Think before you buy…. Think Different.
|April 6, 2012||Posted by thecheapskatemom under frugalphilosophy, lifestyle, personal, philosophy|
Buy what you need, not what you think you need…
My husband recently finished reading the Steve Jobs (the founder of Apple) biography, Steve Jobs by Walter Isaacson. My husband shared many of the odd or interesting things Steve Jobs did which set him apart from others. He recently told me that Jobs, one of the richest men in the world, lived in a nearly empty house because couldn’t decide what to buy. He couldn’t decide what to buy because he was both a minimalist and a perfectionist: he didn’t want to fill his house with things he didn’t need or weren’t of a high quality. This perfectionism and minimalism is clearly reflected in the ipod, a highly functioning music player with only one button. I believe Steve Jobs is an example of frugality because he produced uncomplicated, quality products that were made to last. Although buying Apple products may be more expensive, you know you are buying something you will use for a long time.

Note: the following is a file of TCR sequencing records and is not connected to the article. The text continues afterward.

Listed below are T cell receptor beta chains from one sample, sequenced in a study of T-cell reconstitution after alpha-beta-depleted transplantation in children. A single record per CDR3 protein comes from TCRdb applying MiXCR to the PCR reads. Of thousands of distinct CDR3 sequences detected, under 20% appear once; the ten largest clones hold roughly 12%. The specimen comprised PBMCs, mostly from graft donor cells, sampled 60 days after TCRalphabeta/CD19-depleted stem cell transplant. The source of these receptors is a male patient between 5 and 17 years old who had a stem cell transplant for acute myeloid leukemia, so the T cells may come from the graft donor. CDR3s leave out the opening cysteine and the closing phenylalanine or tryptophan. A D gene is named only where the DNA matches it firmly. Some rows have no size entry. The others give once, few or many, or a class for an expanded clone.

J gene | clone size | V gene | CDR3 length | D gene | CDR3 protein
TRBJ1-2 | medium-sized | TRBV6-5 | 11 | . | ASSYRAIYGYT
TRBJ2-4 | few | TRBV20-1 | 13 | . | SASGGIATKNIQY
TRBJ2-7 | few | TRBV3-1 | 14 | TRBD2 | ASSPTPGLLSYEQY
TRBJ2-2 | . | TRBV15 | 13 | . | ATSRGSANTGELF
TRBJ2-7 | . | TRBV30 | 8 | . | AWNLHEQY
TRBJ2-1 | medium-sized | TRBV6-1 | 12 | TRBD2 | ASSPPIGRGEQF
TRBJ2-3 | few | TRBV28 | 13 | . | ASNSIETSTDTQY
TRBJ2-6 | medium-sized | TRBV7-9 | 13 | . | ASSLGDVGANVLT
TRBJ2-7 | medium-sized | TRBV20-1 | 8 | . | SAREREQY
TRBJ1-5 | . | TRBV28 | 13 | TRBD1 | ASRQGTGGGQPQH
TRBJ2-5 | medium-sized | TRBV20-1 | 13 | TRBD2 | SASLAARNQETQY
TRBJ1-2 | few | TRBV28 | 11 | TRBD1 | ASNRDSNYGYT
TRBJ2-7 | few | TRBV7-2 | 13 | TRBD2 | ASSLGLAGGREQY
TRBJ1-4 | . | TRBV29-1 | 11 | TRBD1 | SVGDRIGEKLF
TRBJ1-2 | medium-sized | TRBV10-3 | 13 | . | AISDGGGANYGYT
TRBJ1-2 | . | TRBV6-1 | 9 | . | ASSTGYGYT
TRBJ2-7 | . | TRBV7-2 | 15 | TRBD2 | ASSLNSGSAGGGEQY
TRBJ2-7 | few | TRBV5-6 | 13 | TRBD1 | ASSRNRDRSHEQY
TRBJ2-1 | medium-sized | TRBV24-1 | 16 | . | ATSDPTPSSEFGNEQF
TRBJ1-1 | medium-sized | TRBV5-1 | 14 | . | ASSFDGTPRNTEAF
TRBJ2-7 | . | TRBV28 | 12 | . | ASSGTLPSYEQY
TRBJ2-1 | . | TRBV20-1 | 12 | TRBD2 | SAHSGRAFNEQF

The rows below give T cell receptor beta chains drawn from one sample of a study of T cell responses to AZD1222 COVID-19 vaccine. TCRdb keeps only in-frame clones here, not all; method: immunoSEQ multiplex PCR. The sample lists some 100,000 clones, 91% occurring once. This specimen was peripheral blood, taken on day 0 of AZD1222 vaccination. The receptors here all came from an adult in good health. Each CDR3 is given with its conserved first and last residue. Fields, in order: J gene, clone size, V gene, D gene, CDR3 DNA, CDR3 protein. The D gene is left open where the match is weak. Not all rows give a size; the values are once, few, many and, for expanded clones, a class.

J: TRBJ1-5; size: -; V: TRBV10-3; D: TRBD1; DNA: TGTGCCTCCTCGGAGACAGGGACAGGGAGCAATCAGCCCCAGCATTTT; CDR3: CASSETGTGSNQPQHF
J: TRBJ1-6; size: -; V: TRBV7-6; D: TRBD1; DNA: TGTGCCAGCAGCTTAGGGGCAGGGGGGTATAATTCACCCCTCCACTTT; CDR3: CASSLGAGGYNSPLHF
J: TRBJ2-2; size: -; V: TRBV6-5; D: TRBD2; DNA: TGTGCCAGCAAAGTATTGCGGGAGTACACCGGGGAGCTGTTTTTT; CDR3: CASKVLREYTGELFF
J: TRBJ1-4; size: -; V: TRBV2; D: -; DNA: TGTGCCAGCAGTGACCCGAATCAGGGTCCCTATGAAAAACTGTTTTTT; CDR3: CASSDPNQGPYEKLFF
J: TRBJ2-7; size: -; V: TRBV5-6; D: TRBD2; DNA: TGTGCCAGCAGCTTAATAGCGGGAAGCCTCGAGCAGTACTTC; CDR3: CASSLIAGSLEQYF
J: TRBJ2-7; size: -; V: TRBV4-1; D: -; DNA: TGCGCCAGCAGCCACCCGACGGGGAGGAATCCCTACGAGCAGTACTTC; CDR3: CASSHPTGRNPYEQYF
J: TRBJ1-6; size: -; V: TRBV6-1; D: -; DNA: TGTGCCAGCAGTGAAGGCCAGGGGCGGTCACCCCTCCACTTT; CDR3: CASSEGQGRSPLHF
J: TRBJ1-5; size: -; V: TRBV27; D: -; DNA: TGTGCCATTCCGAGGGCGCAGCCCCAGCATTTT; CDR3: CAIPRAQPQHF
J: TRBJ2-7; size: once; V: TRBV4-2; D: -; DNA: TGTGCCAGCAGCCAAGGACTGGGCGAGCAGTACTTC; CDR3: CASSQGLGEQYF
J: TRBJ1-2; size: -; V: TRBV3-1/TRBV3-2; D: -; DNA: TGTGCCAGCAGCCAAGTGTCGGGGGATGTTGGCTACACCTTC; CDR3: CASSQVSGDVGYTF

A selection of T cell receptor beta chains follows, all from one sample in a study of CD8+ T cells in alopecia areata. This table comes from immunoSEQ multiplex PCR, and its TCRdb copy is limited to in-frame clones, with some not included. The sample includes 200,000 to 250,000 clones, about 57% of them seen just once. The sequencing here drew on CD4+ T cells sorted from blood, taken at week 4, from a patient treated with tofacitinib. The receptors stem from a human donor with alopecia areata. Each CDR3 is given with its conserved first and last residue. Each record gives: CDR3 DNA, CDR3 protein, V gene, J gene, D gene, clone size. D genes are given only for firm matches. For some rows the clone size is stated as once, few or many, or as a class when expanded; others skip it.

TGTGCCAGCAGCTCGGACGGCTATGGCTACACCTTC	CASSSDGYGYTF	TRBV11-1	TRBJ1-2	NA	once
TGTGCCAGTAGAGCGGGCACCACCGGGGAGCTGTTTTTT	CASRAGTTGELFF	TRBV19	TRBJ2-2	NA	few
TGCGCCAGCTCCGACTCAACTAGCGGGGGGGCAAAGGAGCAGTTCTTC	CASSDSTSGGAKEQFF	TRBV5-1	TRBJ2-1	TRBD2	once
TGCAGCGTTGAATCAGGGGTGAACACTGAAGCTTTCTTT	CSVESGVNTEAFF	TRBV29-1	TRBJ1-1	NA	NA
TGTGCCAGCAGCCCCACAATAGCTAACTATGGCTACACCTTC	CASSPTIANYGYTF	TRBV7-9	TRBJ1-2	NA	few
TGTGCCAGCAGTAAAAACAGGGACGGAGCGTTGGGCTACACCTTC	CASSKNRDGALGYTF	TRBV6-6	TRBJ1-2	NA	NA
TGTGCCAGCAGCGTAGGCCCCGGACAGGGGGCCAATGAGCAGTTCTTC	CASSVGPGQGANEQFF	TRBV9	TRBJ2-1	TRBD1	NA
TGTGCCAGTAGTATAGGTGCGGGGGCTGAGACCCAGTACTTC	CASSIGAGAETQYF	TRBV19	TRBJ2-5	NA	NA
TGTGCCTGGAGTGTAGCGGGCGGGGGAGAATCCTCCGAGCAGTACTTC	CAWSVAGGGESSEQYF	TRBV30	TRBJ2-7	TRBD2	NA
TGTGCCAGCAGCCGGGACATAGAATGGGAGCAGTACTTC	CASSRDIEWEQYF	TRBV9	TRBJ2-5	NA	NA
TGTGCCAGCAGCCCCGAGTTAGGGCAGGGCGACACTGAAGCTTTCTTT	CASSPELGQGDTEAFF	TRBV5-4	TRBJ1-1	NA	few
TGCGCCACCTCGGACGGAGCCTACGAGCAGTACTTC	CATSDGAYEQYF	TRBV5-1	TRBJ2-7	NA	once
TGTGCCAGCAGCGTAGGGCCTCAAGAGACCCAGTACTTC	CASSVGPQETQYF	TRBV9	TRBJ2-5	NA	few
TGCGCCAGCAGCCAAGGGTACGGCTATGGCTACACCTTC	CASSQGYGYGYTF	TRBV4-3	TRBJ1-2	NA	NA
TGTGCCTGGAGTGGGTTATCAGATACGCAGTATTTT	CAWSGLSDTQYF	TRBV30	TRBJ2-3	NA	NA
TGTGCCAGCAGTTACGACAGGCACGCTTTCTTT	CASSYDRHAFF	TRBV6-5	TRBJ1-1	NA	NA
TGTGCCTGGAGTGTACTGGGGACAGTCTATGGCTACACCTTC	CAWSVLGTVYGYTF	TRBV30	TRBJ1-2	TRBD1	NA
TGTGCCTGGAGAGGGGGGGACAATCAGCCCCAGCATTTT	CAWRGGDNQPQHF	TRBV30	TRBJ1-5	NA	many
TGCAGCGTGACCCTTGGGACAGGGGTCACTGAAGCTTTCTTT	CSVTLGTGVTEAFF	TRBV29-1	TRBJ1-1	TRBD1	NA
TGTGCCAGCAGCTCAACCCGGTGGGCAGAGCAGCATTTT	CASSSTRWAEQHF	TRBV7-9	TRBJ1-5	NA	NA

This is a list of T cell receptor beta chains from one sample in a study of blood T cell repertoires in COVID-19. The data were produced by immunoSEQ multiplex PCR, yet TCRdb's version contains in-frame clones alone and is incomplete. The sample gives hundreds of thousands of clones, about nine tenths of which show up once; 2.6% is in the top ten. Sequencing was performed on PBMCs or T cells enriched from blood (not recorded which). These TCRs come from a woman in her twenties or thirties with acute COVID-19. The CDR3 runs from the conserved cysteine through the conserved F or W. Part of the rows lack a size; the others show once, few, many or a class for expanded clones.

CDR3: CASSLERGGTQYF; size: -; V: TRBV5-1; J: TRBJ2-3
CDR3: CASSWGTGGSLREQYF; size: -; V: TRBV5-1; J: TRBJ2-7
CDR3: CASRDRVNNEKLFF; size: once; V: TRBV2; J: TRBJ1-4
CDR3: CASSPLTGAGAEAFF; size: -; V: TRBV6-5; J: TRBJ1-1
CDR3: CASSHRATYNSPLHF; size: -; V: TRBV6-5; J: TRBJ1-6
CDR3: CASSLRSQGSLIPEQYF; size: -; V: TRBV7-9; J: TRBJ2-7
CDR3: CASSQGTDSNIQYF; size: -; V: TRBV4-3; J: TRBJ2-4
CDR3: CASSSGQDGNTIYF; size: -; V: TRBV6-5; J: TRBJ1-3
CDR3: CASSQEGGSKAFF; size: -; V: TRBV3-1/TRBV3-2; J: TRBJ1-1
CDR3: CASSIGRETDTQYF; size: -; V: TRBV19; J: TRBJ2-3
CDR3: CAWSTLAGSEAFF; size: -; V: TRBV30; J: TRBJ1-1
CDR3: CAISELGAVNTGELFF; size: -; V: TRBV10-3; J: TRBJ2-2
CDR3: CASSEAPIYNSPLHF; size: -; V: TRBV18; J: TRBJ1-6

I too have started to “think different” before I make a purchase. I am using the Steve Jobs approach to consumerism by asking myself the following two questions before I open my wallet:
1. Do I really need it?
I recently ran out of paper towels. I was about to rush out to the store and spend money we really didn’t have that day – when I stopped for a moment and thought – ummmmm do I really need paper towels? What did people do before paper towels? I thought about it – cloth rags …..which I had a lot of. I haven’t bought paper towels in a week. Read about diy reusable paper towels here!
2. Ok, I really need it…. is it the best I can afford? Can I wait a little while longer until I can buy something of a better quality that will last a lot longer (and thus save me money!).
I recently took stock of the various kitchen gadgets (utensils, appliances, etc) that I have accumulated over the past thirteen years since striking out on my own at 18. What I found, which was not surprising but which did teach me a lesson – the things I still had were the things that had cost more and had been of a higher quality (although I still haven’t found a decent, long lasting can opener!!). Every time I bought a nicer spatula or spoon, I saved money in the end because I didn’t have to buy it again. This is how Steve Jobs approached everything. It’s a good way to do it.
My point is – Think Different, Steve Jobs style. It worked for him.